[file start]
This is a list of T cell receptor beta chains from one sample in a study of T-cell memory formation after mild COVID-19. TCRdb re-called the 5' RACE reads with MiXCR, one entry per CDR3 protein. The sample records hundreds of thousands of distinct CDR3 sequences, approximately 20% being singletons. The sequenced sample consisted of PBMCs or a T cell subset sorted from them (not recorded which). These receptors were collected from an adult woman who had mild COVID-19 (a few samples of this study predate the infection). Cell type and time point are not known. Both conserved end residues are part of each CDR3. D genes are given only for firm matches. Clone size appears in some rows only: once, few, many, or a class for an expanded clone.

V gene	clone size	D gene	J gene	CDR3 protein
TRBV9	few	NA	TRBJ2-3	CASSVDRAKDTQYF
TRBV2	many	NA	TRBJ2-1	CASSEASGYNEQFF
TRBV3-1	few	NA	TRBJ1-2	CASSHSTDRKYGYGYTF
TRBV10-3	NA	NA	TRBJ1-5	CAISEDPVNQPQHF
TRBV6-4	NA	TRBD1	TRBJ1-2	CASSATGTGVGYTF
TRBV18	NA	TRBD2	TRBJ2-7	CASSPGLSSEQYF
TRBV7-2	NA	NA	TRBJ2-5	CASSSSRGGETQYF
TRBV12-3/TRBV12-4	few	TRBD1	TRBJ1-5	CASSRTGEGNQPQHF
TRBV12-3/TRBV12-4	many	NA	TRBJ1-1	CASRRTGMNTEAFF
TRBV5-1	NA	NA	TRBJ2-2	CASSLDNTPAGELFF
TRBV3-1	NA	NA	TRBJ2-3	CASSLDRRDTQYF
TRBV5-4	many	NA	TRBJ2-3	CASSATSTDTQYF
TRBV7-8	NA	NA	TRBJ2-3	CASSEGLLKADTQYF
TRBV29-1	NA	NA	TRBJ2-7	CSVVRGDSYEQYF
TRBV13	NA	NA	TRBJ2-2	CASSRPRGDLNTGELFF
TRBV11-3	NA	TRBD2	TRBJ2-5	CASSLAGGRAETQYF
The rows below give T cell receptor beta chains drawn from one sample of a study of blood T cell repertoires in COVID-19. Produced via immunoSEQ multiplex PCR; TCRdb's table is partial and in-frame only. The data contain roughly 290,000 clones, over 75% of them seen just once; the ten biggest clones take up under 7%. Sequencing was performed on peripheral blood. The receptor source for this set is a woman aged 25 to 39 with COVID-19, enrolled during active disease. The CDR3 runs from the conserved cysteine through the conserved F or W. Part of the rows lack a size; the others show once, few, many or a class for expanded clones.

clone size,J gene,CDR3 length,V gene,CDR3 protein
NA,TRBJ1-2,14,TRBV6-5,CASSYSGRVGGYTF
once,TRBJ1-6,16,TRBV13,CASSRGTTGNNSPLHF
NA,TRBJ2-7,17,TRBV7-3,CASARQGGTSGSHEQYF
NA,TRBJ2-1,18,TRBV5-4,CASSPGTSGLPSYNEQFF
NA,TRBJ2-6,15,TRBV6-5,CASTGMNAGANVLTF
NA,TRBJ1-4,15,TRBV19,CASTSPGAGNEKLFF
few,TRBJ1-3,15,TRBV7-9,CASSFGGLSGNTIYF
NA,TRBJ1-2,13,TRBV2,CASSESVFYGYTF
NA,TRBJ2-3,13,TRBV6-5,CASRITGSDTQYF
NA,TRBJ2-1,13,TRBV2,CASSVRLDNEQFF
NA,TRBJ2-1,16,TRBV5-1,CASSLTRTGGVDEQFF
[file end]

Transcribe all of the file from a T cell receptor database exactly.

This is a list of T cell receptor beta chains from one sample in a study of T-cell memory formation after mild COVID-19. TCRdb re-called the 5' RACE reads with MiXCR, one entry per CDR3 protein. The sample records hundreds of thousands of distinct CDR3 sequences, approximately 20% being singletons. The sequenced sample consisted of PBMCs or a T cell subset sorted from them (not recorded which). These receptors were collected from an adult woman who had mild COVID-19 (a few samples of this study predate the infection). Cell type and time point are not known. Both conserved end residues are part of each CDR3. D genes are given only for firm matches. Clone size appears in some rows only: once, few, many, or a class for an expanded clone.

V gene	clone size	D gene	J gene	CDR3 protein
TRBV9	few	NA	TRBJ2-3	CASSVDRAKDTQYF
TRBV2	many	NA	TRBJ2-1	CASSEASGYNEQFF
TRBV3-1	few	NA	TRBJ1-2	CASSHSTDRKYGYGYTF
TRBV10-3	NA	NA	TRBJ1-5	CAISEDPVNQPQHF
TRBV6-4	NA	TRBD1	TRBJ1-2	CASSATGTGVGYTF
TRBV18	NA	TRBD2	TRBJ2-7	CASSPGLSSEQYF
TRBV7-2	NA	NA	TRBJ2-5	CASSSSRGGETQYF
TRBV12-3/TRBV12-4	few	TRBD1	TRBJ1-5	CASSRTGEGNQPQHF
TRBV12-3/TRBV12-4	many	NA	TRBJ1-1	CASRRTGMNTEAFF
TRBV5-1	NA	NA	TRBJ2-2	CASSLDNTPAGELFF
TRBV3-1	NA	NA	TRBJ2-3	CASSLDRRDTQYF
TRBV5-4	many	NA	TRBJ2-3	CASSATSTDTQYF
TRBV7-8	NA	NA	TRBJ2-3	CASSEGLLKADTQYF
TRBV29-1	NA	NA	TRBJ2-7	CSVVRGDSYEQYF
TRBV13	NA	NA	TRBJ2-2	CASSRPRGDLNTGELFF
TRBV11-3	NA	TRBD2	TRBJ2-5	CASSLAGGRAETQYF
The rows below give T cell receptor beta chains drawn from one sample of a study of blood T cell repertoires in COVID-19. Produced via immunoSEQ multiplex PCR; TCRdb's table is partial and in-frame only. The data contain roughly 290,000 clones, over 75% of them seen just once; the ten biggest clones take up under 7%. Sequencing was performed on peripheral blood. The receptor source for this set is a woman aged 25 to 39 with COVID-19, enrolled during active disease. The CDR3 runs from the conserved cysteine through the conserved F or W. Part of the rows lack a size; the others show once, few, many or a class for expanded clones.

clone size,J gene,CDR3 length,V gene,CDR3 protein
NA,TRBJ1-2,14,TRBV6-5,CASSYSGRVGGYTF
once,TRBJ1-6,16,TRBV13,CASSRGTTGNNSPLHF
NA,TRBJ2-7,17,TRBV7-3,CASARQGGTSGSHEQYF
NA,TRBJ2-1,18,TRBV5-4,CASSPGTSGLPSYNEQFF
NA,TRBJ2-6,15,TRBV6-5,CASTGMNAGANVLTF
NA,TRBJ1-4,15,TRBV19,CASTSPGAGNEKLFF
few,TRBJ1-3,15,TRBV7-9,CASSFGGLSGNTIYF
NA,TRBJ1-2,13,TRBV2,CASSESVFYGYTF
NA,TRBJ2-3,13,TRBV6-5,CASRITGSDTQYF
NA,TRBJ2-1,13,TRBV2,CASSVRLDNEQFF
NA,TRBJ2-1,16,TRBV5-1,CASSLTRTGGVDEQFF